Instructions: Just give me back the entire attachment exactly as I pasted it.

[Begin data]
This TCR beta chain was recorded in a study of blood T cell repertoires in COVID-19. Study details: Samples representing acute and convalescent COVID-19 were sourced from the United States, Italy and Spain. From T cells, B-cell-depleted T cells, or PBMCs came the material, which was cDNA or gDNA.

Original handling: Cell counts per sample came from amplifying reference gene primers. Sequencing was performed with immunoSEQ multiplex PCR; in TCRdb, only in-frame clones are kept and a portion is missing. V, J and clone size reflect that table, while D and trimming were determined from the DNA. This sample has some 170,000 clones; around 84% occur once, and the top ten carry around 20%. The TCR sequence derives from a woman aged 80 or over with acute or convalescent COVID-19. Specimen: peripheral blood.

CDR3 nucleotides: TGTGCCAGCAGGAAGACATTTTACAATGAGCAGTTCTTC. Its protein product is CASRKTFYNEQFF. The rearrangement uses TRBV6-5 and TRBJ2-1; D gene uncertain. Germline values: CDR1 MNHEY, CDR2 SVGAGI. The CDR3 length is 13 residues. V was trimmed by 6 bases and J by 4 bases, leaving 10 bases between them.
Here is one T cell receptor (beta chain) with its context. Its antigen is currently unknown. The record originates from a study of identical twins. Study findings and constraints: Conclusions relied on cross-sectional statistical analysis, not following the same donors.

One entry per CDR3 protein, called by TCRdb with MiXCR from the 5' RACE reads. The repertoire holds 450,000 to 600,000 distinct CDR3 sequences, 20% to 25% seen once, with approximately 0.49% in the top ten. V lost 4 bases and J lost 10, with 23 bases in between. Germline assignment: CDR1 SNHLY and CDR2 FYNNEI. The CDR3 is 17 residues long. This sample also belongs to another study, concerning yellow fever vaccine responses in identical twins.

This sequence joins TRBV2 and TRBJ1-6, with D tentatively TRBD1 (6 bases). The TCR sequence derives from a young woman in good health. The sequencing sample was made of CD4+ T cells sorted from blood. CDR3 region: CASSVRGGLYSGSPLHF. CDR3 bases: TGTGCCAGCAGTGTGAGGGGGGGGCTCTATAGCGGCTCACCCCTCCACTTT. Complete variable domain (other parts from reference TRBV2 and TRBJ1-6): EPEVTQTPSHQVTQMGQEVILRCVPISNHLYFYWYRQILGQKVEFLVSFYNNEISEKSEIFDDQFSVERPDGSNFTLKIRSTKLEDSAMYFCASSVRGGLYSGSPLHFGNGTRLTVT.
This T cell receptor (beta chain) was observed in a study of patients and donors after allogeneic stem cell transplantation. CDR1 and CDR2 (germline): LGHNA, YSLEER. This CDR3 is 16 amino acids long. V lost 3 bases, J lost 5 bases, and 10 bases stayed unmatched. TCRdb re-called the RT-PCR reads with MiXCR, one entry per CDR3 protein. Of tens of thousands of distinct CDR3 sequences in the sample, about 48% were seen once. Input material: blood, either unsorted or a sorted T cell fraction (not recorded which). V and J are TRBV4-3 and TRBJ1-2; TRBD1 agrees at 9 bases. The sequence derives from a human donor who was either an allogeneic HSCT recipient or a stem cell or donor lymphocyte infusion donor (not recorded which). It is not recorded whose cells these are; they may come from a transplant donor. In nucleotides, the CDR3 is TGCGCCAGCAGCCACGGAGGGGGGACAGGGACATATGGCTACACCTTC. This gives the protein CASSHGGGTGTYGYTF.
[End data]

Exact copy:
This TCR beta chain was recorded in a study of blood T cell repertoires in COVID-19. Study details: Samples representing acute and convalescent COVID-19 were sourced from the United States, Italy and Spain. From T cells, B-cell-depleted T cells, or PBMCs came the material, which was cDNA or gDNA.

Original handling: Cell counts per sample came from amplifying reference gene primers. Sequencing was performed with immunoSEQ multiplex PCR; in TCRdb, only in-frame clones are kept and a portion is missing. V, J and clone size reflect that table, while D and trimming were determined from the DNA. This sample has some 170,000 clones; around 84% occur once, and the top ten carry around 20%. The TCR sequence derives from a woman aged 80 or over with acute or convalescent COVID-19. Specimen: peripheral blood.

CDR3 nucleotides: TGTGCCAGCAGGAAGACATTTTACAATGAGCAGTTCTTC. Its protein product is CASRKTFYNEQFF. The rearrangement uses TRBV6-5 and TRBJ2-1; D gene uncertain. Germline values: CDR1 MNHEY, CDR2 SVGAGI. The CDR3 length is 13 residues. V was trimmed by 6 bases and J by 4 bases, leaving 10 bases between them.
Here is one T cell receptor (beta chain) with its context. Its antigen is currently unknown. The record originates from a study of identical twins. Study findings and constraints: Conclusions relied on cross-sectional statistical analysis, not following the same donors.

One entry per CDR3 protein, called by TCRdb with MiXCR from the 5' RACE reads. The repertoire holds 450,000 to 600,000 distinct CDR3 sequences, 20% to 25% seen once, with approximately 0.49% in the top ten. V lost 4 bases and J lost 10, with 23 bases in between. Germline assignment: CDR1 SNHLY and CDR2 FYNNEI. The CDR3 is 17 residues long. This sample also belongs to another study, concerning yellow fever vaccine responses in identical twins.

This sequence joins TRBV2 and TRBJ1-6, with D tentatively TRBD1 (6 bases). The TCR sequence derives from a young woman in good health. The sequencing sample was made of CD4+ T cells sorted from blood. CDR3 region: CASSVRGGLYSGSPLHF. CDR3 bases: TGTGCCAGCAGTGTGAGGGGGGGGCTCTATAGCGGCTCACCCCTCCACTTT. Complete variable domain (other parts from reference TRBV2 and TRBJ1-6): EPEVTQTPSHQVTQMGQEVILRCVPISNHLYFYWYRQILGQKVEFLVSFYNNEISEKSEIFDDQFSVERPDGSNFTLKIRSTKLEDSAMYFCASSVRGGLYSGSPLHFGNGTRLTVT.
This T cell receptor (beta chain) was observed in a study of patients and donors after allogeneic stem cell transplantation. CDR1 and CDR2 (germline): LGHNA, YSLEER. This CDR3 is 16 amino acids long. V lost 3 bases, J lost 5 bases, and 10 bases stayed unmatched. TCRdb re-called the RT-PCR reads with MiXCR, one entry per CDR3 protein. Of tens of thousands of distinct CDR3 sequences in the sample, about 48% were seen once. Input material: blood, either unsorted or a sorted T cell fraction (not recorded which). V and J are TRBV4-3 and TRBJ1-2; TRBD1 agrees at 9 bases. The sequence derives from a human donor who was either an allogeneic HSCT recipient or a stem cell or donor lymphocyte infusion donor (not recorded which). It is not recorded whose cells these are; they may come from a transplant donor. In nucleotides, the CDR3 is TGCGCCAGCAGCCACGGAGGGGGGACAGGGACATATGGCTACACCTTC. This gives the protein CASSHGGGTGTYGYTF.